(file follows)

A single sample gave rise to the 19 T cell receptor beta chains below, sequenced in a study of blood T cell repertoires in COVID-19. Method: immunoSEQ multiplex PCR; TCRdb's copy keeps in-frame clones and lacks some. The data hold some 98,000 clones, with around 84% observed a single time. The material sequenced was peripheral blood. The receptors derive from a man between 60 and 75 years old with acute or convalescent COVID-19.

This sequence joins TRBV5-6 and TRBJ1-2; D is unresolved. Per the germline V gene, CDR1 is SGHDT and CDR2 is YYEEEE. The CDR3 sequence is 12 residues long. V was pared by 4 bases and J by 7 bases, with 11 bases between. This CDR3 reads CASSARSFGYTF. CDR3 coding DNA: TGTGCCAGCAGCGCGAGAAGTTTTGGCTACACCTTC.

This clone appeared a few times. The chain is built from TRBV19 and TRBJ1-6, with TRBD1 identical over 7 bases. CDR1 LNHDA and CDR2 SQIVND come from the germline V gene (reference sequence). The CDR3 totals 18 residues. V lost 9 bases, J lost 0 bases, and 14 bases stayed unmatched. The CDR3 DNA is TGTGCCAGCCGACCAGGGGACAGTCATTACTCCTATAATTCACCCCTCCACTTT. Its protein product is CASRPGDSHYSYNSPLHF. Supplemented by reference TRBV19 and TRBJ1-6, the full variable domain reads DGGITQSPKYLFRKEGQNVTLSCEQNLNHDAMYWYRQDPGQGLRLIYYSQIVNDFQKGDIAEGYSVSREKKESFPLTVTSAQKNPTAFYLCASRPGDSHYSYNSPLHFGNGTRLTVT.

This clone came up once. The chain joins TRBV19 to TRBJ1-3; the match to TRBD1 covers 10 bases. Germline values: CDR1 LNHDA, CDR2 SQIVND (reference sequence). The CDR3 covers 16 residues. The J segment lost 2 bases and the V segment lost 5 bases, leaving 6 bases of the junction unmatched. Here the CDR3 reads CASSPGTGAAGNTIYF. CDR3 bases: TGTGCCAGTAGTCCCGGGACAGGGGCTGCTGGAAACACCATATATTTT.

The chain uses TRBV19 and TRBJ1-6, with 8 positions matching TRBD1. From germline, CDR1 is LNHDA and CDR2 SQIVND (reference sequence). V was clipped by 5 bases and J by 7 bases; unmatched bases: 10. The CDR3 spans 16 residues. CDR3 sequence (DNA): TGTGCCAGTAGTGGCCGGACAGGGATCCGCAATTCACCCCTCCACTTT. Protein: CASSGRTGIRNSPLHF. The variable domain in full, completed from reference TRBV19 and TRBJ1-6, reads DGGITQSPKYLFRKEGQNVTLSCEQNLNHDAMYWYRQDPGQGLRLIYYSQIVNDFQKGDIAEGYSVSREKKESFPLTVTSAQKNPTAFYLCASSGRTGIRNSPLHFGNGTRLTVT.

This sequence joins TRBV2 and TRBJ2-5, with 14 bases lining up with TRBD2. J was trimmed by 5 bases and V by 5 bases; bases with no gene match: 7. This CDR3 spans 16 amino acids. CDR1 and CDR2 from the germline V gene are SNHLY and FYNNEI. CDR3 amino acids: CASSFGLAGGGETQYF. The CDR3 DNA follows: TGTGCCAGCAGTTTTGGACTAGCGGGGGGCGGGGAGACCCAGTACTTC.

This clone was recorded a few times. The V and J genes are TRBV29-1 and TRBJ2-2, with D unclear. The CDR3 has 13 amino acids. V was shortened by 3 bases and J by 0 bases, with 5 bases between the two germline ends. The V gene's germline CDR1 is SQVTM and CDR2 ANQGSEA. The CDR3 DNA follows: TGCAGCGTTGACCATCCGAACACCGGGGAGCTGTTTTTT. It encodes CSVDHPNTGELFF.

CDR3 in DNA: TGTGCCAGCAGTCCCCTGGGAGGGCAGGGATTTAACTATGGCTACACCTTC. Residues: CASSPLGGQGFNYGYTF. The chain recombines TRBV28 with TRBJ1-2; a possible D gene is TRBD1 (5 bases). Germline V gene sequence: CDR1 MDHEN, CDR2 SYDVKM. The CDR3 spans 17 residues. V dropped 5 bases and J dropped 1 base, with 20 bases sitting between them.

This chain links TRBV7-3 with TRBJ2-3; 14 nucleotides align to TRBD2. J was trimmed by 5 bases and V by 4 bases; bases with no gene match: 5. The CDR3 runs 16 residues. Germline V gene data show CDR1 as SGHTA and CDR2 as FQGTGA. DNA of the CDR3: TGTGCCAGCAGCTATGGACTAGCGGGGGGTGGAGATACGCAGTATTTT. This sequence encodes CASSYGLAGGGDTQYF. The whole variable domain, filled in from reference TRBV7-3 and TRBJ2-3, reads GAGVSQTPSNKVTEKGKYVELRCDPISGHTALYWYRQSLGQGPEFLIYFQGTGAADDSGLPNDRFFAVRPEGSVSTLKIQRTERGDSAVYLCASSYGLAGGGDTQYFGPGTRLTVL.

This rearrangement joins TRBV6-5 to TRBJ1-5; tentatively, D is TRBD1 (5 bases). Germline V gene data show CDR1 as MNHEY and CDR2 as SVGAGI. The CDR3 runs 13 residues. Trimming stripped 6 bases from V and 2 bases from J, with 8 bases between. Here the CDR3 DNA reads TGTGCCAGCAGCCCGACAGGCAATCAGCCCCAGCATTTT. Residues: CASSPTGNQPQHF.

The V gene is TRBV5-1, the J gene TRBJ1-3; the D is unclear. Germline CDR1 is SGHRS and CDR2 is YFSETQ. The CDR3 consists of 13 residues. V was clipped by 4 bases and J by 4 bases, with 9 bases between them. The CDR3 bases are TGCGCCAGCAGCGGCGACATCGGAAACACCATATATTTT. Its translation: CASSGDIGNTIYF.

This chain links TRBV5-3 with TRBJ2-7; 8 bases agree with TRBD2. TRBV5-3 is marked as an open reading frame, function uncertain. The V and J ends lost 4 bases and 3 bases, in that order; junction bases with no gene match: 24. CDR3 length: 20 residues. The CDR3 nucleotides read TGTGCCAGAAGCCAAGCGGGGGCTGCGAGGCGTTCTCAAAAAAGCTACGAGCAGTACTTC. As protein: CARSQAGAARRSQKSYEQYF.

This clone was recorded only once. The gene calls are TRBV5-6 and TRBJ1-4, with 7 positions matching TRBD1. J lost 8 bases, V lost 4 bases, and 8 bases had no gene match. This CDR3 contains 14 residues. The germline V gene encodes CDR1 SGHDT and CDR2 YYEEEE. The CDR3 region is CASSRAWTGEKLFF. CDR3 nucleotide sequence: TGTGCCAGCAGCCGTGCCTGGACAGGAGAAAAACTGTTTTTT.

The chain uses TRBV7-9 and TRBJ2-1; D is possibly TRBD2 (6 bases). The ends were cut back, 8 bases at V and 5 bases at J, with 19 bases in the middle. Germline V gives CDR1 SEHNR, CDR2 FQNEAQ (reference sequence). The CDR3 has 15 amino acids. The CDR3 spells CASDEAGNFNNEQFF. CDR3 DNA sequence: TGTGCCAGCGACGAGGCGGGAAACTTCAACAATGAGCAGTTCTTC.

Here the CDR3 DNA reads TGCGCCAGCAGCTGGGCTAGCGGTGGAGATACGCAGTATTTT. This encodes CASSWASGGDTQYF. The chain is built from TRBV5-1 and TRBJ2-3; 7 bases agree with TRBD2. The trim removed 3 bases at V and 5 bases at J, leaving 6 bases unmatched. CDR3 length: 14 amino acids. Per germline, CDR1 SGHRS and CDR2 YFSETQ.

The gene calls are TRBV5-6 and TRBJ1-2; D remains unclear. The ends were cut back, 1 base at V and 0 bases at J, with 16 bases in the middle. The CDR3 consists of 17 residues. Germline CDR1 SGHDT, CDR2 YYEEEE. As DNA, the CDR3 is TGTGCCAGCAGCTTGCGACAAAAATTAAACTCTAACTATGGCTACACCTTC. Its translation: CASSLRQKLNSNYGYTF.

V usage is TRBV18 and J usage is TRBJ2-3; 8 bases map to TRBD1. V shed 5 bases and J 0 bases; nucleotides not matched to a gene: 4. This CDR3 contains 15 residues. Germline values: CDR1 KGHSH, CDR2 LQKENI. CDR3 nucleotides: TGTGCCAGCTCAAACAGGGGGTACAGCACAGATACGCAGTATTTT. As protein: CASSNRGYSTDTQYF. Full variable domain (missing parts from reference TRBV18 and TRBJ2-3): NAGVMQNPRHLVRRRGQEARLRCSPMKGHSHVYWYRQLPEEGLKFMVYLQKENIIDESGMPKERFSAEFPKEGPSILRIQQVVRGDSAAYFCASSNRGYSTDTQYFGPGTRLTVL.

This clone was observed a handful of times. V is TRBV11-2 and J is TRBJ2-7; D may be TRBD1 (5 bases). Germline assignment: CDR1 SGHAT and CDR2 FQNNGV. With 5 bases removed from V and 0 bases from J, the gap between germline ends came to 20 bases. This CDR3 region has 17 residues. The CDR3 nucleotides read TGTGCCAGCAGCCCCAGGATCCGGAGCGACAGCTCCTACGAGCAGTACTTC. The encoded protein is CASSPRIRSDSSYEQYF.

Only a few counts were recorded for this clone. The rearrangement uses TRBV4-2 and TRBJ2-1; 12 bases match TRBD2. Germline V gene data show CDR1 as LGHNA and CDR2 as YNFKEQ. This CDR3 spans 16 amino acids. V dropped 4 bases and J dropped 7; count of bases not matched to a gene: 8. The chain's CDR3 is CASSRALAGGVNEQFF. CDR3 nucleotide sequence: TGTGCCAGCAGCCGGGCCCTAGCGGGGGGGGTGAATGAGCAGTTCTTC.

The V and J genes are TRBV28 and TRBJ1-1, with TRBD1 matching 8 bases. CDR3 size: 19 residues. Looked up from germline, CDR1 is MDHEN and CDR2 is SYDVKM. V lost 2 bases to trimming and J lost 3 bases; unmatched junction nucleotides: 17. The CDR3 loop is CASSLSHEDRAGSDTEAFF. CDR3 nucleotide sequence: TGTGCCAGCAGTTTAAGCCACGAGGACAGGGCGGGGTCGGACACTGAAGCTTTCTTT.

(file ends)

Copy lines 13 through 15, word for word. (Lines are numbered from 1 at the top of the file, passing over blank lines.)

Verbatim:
This clone was recorded only once. The gene calls are TRBV5-6 and TRBJ1-4, with 7 positions matching TRBD1. J lost 8 bases, V lost 4 bases, and 8 bases had no gene match. This CDR3 contains 14 residues. The germline V gene encodes CDR1 SGHDT and CDR2 YYEEEE. The CDR3 region is CASSRAWTGEKLFF. CDR3 nucleotide sequence: TGTGCCAGCAGCCGTGCCTGGACAGGAGAAAAACTGTTTTTT.

The chain uses TRBV7-9 and TRBJ2-1; D is possibly TRBD2 (6 bases). The ends were cut back, 8 bases at V and 5 bases at J, with 19 bases in the middle. Germline V gives CDR1 SEHNR, CDR2 FQNEAQ (reference sequence). The CDR3 has 15 amino acids. The CDR3 spells CASDEAGNFNNEQFF. CDR3 DNA sequence: TGTGCCAGCGACGAGGCGGGAAACTTCAACAATGAGCAGTTCTTC.

Here the CDR3 DNA reads TGCGCCAGCAGCTGGGCTAGCGGTGGAGATACGCAGTATTTT. This encodes CASSWASGGDTQYF. The chain is built from TRBV5-1 and TRBJ2-3; 7 bases agree with TRBD2. The trim removed 3 bases at V and 5 bases at J, leaving 6 bases unmatched. CDR3 length: 14 amino acids. Per germline, CDR1 SGHRS and CDR2 YFSETQ.